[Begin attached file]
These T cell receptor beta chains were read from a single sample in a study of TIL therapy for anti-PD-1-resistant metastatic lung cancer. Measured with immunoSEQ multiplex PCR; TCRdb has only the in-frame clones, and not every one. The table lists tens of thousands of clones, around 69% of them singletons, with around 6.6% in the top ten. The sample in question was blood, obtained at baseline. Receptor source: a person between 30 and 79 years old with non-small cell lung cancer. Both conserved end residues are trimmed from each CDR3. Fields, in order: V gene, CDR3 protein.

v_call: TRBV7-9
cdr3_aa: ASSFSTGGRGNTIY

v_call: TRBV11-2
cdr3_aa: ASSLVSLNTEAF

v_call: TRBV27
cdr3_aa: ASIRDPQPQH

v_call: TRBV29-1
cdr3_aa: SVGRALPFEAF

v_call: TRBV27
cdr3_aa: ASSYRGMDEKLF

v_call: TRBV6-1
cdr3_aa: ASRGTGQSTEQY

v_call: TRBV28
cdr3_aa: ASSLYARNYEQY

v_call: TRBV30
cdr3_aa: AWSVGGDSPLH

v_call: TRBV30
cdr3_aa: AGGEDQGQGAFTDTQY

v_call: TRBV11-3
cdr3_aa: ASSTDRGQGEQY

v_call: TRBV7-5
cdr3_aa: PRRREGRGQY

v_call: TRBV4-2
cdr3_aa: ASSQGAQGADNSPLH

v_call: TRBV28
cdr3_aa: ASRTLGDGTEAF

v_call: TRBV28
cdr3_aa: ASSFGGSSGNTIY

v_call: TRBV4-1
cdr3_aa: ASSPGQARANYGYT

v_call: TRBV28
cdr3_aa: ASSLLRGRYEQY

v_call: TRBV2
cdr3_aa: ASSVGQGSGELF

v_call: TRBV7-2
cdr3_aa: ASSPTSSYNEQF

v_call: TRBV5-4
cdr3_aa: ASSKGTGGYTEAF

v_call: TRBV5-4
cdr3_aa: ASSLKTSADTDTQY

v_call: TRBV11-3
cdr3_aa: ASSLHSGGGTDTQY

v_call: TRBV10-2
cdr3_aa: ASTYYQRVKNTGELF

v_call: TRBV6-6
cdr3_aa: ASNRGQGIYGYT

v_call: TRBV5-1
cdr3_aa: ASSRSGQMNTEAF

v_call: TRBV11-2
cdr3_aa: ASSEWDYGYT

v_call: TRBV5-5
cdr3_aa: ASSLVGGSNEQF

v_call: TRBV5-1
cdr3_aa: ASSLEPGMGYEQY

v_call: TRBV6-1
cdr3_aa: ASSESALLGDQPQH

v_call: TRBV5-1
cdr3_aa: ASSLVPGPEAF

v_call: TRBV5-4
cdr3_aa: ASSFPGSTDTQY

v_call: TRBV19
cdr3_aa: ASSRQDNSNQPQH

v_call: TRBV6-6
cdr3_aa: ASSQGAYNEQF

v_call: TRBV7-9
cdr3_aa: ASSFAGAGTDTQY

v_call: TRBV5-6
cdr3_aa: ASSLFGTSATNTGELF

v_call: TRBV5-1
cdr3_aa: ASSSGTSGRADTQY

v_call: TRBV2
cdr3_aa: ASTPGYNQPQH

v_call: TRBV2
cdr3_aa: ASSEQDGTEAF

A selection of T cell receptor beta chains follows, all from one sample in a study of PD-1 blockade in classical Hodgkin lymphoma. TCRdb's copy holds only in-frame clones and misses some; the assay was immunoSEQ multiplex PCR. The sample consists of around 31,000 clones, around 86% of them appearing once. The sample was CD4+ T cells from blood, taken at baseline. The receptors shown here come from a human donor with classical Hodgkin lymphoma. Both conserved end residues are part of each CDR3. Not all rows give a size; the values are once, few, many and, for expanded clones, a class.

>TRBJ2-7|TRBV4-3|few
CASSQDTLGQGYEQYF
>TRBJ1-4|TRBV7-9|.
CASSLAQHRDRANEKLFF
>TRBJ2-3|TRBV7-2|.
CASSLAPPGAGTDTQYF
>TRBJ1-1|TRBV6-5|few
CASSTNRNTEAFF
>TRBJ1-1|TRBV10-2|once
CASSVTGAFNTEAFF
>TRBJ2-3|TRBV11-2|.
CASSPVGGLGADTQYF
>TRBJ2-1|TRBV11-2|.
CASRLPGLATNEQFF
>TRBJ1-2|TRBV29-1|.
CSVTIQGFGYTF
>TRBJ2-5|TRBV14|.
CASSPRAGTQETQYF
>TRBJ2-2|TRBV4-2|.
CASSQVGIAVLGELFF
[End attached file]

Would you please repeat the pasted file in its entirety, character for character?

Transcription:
These T cell receptor beta chains were read from a single sample in a study of TIL therapy for anti-PD-1-resistant metastatic lung cancer. Measured with immunoSEQ multiplex PCR; TCRdb has only the in-frame clones, and not every one. The table lists tens of thousands of clones, around 69% of them singletons, with around 6.6% in the top ten. The sample in question was blood, obtained at baseline. Receptor source: a person between 30 and 79 years old with non-small cell lung cancer. Both conserved end residues are trimmed from each CDR3. Fields, in order: V gene, CDR3 protein.

v_call: TRBV7-9
cdr3_aa: ASSFSTGGRGNTIY

v_call: TRBV11-2
cdr3_aa: ASSLVSLNTEAF

v_call: TRBV27
cdr3_aa: ASIRDPQPQH

v_call: TRBV29-1
cdr3_aa: SVGRALPFEAF

v_call: TRBV27
cdr3_aa: ASSYRGMDEKLF

v_call: TRBV6-1
cdr3_aa: ASRGTGQSTEQY

v_call: TRBV28
cdr3_aa: ASSLYARNYEQY

v_call: TRBV30
cdr3_aa: AWSVGGDSPLH

v_call: TRBV30
cdr3_aa: AGGEDQGQGAFTDTQY

v_call: TRBV11-3
cdr3_aa: ASSTDRGQGEQY

v_call: TRBV7-5
cdr3_aa: PRRREGRGQY

v_call: TRBV4-2
cdr3_aa: ASSQGAQGADNSPLH

v_call: TRBV28
cdr3_aa: ASRTLGDGTEAF

v_call: TRBV28
cdr3_aa: ASSFGGSSGNTIY

v_call: TRBV4-1
cdr3_aa: ASSPGQARANYGYT

v_call: TRBV28
cdr3_aa: ASSLLRGRYEQY

v_call: TRBV2
cdr3_aa: ASSVGQGSGELF

v_call: TRBV7-2
cdr3_aa: ASSPTSSYNEQF

v_call: TRBV5-4
cdr3_aa: ASSKGTGGYTEAF

v_call: TRBV5-4
cdr3_aa: ASSLKTSADTDTQY

v_call: TRBV11-3
cdr3_aa: ASSLHSGGGTDTQY

v_call: TRBV10-2
cdr3_aa: ASTYYQRVKNTGELF

v_call: TRBV6-6
cdr3_aa: ASNRGQGIYGYT

v_call: TRBV5-1
cdr3_aa: ASSRSGQMNTEAF

v_call: TRBV11-2
cdr3_aa: ASSEWDYGYT

v_call: TRBV5-5
cdr3_aa: ASSLVGGSNEQF

v_call: TRBV5-1
cdr3_aa: ASSLEPGMGYEQY

v_call: TRBV6-1
cdr3_aa: ASSESALLGDQPQH

v_call: TRBV5-1
cdr3_aa: ASSLVPGPEAF

v_call: TRBV5-4
cdr3_aa: ASSFPGSTDTQY

v_call: TRBV19
cdr3_aa: ASSRQDNSNQPQH

v_call: TRBV6-6
cdr3_aa: ASSQGAYNEQF

v_call: TRBV7-9
cdr3_aa: ASSFAGAGTDTQY

v_call: TRBV5-6
cdr3_aa: ASSLFGTSATNTGELF

v_call: TRBV5-1
cdr3_aa: ASSSGTSGRADTQY

v_call: TRBV2
cdr3_aa: ASTPGYNQPQH

v_call: TRBV2
cdr3_aa: ASSEQDGTEAF

A selection of T cell receptor beta chains follows, all from one sample in a study of PD-1 blockade in classical Hodgkin lymphoma. TCRdb's copy holds only in-frame clones and misses some; the assay was immunoSEQ multiplex PCR. The sample consists of around 31,000 clones, around 86% of them appearing once. The sample was CD4+ T cells from blood, taken at baseline. The receptors shown here come from a human donor with classical Hodgkin lymphoma. Both conserved end residues are part of each CDR3. Not all rows give a size; the values are once, few, many and, for expanded clones, a class.

>TRBJ2-7|TRBV4-3|few
CASSQDTLGQGYEQYF
>TRBJ1-4|TRBV7-9|.
CASSLAQHRDRANEKLFF
>TRBJ2-3|TRBV7-2|.
CASSLAPPGAGTDTQYF
>TRBJ1-1|TRBV6-5|few
CASSTNRNTEAFF
>TRBJ1-1|TRBV10-2|once
CASSVTGAFNTEAFF
>TRBJ2-3|TRBV11-2|.
CASSPVGGLGADTQYF
>TRBJ2-1|TRBV11-2|.
CASRLPGLATNEQFF
>TRBJ1-2|TRBV29-1|.
CSVTIQGFGYTF
>TRBJ2-5|TRBV14|.
CASSPRAGTQETQYF
>TRBJ2-2|TRBV4-2|.
CASSQVGIAVLGELFF